Reds defeat Athletics
4 games to 0
|Game||Date||Winning Team||Losing Team|
|1||Oct. 16||CIN 7||OAK 0|
|2||Oct. 17||CIN 5||OAK 4|
|3||Oct. 19||CIN 8||OAK 3|
|4||Oct. 20||CIN 2||OAK 1|
Managers: Lou Piniella, CIN; Tony LaRussa, OAK
MVP: Jose Rijo, CIN: 2-0, 0.59 ERA, 15.1 IP, 5 K
Path to the World Series
ALCS: Oakland over Boston (4 games to 0)NLCS: Cincinnati over Pittsburgh (4 games to 2)
The Athletics, defending World Series Champions, came into the Series as heavy favorites after cruising through the regular season, then sweeping Boston in the American League Championship Series. But Game 1, matching 22-game winner Dave Stewart against Reds ace Jose Rijo, was no contest, as Rijo and "Nasty Boys" relievers Rob Dibble and Randy Myers teamed up on a nine-hit shutout.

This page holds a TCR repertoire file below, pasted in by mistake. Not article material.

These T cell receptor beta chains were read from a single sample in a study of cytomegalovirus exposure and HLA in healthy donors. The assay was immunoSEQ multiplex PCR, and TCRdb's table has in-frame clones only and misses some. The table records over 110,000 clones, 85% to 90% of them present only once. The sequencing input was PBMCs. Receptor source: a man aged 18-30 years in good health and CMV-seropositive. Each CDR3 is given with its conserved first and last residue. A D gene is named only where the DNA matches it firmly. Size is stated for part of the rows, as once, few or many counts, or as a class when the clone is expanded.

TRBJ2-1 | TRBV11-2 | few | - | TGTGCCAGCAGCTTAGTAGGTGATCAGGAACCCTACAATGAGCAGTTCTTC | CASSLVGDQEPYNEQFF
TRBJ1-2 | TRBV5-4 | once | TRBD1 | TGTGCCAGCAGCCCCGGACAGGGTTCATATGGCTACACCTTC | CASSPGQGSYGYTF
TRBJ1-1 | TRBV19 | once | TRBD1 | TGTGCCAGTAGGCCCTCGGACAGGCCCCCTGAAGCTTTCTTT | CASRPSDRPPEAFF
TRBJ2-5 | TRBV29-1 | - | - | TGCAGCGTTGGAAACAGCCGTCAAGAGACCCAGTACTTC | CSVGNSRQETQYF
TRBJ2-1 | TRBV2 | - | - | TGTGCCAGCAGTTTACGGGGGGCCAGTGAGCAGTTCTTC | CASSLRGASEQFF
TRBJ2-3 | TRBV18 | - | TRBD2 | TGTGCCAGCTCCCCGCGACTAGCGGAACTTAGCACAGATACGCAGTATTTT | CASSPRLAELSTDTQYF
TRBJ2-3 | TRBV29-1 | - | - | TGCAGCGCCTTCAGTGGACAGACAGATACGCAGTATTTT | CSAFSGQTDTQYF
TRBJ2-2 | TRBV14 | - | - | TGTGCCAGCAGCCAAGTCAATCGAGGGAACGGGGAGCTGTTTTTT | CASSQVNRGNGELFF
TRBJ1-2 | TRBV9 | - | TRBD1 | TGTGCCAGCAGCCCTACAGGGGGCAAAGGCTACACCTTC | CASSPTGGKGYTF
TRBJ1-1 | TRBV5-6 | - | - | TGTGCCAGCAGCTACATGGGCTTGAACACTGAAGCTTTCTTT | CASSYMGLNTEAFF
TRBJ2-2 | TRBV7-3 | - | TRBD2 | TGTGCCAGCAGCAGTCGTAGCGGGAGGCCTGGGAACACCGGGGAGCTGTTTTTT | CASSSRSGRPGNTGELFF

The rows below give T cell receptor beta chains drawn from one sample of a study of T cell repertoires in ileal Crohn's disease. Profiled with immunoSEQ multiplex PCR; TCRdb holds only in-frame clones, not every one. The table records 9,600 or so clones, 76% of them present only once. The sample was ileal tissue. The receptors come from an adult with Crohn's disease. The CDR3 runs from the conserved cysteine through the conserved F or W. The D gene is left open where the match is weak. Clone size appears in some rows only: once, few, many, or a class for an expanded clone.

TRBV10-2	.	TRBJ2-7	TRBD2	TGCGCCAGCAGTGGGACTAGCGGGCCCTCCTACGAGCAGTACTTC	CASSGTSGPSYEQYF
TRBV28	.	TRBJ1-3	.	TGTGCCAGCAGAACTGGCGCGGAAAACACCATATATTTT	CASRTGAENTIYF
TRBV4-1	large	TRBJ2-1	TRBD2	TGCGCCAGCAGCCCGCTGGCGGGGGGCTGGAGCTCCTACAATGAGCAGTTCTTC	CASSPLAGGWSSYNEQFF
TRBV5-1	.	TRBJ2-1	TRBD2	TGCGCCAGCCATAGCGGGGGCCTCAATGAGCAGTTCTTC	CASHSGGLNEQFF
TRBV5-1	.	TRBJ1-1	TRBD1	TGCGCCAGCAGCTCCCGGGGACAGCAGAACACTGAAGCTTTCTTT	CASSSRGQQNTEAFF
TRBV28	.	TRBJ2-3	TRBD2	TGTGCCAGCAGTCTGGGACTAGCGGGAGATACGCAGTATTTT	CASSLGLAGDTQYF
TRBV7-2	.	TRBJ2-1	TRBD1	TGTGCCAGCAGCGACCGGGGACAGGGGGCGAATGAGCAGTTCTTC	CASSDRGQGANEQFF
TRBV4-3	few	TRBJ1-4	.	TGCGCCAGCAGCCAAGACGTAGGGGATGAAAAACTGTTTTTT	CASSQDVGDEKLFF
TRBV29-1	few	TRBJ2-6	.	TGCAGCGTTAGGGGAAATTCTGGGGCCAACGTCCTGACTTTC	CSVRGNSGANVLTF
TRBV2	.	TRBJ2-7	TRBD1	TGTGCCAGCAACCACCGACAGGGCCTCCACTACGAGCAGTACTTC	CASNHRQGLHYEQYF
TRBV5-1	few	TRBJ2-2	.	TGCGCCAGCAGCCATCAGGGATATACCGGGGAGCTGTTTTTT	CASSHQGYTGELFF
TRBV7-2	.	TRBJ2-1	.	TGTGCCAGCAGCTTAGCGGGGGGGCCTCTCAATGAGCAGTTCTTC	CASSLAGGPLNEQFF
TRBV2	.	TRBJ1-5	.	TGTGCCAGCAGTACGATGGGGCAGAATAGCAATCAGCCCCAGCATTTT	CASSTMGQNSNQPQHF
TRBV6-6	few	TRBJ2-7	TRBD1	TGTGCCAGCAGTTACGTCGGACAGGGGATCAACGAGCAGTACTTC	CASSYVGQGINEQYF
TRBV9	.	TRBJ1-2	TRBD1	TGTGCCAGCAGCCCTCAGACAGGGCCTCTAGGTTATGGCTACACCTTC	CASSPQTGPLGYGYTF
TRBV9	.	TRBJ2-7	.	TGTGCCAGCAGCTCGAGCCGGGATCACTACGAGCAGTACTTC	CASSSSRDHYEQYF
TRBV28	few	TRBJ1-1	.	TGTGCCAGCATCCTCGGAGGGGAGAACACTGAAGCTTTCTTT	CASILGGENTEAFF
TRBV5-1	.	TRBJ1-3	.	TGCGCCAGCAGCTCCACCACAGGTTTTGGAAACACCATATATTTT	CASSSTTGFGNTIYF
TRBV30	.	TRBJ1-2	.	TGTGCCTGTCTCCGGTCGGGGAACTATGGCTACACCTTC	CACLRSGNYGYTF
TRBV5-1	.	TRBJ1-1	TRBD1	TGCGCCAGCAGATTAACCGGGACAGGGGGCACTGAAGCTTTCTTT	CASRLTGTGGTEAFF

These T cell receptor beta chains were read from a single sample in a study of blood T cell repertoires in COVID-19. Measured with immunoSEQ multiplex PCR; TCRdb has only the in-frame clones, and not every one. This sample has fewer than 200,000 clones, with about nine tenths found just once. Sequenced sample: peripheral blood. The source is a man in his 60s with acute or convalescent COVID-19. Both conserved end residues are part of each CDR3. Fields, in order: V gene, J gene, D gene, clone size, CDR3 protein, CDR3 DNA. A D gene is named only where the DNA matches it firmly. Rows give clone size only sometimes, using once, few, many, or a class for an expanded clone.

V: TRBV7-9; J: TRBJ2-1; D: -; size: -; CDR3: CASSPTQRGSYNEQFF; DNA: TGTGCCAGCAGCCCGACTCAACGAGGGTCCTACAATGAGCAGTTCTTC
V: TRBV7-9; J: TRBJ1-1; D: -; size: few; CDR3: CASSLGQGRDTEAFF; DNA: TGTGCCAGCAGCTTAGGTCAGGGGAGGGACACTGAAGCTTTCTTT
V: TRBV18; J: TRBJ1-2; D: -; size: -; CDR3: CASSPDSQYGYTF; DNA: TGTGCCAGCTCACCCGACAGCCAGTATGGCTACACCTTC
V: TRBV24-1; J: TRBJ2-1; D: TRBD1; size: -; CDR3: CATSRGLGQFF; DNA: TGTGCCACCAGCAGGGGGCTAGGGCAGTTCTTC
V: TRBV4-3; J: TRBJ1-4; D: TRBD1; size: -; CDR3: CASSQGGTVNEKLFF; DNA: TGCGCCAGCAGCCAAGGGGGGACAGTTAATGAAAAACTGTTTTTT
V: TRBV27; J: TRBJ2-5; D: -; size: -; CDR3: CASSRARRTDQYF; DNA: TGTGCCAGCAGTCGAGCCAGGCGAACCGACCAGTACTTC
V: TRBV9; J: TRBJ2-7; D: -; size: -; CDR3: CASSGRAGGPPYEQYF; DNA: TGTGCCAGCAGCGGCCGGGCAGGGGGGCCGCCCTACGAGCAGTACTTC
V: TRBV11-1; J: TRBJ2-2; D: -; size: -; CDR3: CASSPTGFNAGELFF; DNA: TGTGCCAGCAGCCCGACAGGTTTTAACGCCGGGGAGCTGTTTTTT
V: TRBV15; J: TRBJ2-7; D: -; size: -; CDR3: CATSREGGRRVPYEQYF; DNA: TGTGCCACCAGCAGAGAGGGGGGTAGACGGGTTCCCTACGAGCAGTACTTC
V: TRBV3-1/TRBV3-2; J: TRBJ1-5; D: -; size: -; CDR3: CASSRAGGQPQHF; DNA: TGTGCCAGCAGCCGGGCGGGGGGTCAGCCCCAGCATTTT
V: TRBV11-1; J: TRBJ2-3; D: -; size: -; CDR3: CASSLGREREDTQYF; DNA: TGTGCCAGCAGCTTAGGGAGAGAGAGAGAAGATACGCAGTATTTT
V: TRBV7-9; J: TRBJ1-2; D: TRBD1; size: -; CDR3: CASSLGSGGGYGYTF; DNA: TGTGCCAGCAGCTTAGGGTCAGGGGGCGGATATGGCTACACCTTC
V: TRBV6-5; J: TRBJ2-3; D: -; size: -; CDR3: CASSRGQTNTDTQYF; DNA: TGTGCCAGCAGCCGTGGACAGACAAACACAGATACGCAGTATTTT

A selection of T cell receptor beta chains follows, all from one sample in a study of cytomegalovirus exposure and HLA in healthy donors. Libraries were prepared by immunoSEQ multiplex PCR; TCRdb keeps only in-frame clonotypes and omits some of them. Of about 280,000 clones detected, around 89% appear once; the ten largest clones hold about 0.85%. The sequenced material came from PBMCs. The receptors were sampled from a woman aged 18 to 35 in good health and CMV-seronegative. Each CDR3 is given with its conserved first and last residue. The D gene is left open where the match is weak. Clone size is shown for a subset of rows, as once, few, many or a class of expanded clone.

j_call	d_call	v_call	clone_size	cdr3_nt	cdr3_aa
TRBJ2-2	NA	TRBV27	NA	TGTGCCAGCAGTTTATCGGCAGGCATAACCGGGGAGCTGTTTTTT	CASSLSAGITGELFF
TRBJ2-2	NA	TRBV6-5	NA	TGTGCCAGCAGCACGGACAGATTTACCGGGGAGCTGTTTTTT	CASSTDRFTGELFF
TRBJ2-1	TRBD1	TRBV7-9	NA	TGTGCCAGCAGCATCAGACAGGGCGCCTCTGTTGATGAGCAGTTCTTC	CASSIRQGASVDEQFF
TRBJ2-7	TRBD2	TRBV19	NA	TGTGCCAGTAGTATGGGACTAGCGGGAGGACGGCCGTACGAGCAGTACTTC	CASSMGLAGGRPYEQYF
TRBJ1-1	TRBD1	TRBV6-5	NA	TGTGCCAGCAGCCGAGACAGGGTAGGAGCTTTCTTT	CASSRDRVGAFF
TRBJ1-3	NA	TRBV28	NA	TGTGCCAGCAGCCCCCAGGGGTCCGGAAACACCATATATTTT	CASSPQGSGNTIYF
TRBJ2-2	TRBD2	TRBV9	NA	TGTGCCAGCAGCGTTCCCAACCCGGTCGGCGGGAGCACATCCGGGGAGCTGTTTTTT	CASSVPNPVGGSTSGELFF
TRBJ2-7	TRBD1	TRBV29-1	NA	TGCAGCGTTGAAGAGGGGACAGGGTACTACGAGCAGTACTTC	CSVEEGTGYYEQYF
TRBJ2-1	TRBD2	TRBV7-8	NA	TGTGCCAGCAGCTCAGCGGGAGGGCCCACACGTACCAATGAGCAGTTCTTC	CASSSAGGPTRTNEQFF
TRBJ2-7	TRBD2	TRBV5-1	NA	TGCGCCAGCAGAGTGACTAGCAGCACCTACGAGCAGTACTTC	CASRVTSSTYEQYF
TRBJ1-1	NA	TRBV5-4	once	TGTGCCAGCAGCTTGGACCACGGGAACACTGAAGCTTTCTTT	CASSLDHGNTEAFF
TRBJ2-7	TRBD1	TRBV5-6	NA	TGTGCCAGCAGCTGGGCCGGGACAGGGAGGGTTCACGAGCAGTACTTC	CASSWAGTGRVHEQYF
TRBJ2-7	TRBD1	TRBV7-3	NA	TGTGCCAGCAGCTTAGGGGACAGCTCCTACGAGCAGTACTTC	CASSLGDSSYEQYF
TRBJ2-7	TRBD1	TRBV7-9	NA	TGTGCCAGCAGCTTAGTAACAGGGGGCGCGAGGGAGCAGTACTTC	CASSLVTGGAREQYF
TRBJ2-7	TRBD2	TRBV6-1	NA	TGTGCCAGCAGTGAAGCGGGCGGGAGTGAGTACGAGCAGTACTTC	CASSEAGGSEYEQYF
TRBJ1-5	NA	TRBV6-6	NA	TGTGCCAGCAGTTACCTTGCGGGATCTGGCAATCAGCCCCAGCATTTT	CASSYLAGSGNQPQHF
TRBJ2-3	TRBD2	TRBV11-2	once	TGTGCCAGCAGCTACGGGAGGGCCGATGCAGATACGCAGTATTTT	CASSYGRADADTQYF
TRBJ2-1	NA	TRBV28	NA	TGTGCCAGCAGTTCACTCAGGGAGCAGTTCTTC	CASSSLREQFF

Oakland led 4-2 early in Game 2, only to see Cincinnati tie the game with single runs in the fourth and eighth, and when neither club scored in the ninth, they went to extra innings. In the bottom of the 10th, A's closer Dennis Eckersley retired Eric Davis but was then touched for successive singles by Billy Bates, Chris Sabo and Joe Oliver, Oliver's blow plating Bates with the winning run.
The Series traveled to Oakland for Game 3, but the change of scenery did the Athletics little good. Reds third baseman Chris Sabo opened the scoring with a solo homer in the second inning, and he added a two-run shot in the third. After three innings the Reds led 8-3, and that was the final score.
Game 4 featured a rematch of the Game 1 starters, Stewart and Rijo. The latter allowed a leadoff double to Willie McGee and an RBI single to Carney Lansford in the first inning and not another hit before leaving in the ninth. Stewart wasn't quite as sharp, but he still owned a 1-0 lead after seven frames. In the bottom of the eighth, though, the Reds came up with a pair of runs, one of them unearned, to take a 2-1 lead. With one out in the top of the ninth, Randy Myers replaced Rijo and retired the next two Athletics to clinch the Series. And for the first time since 1938 and 1939, two straight World Series resulted in sweeps.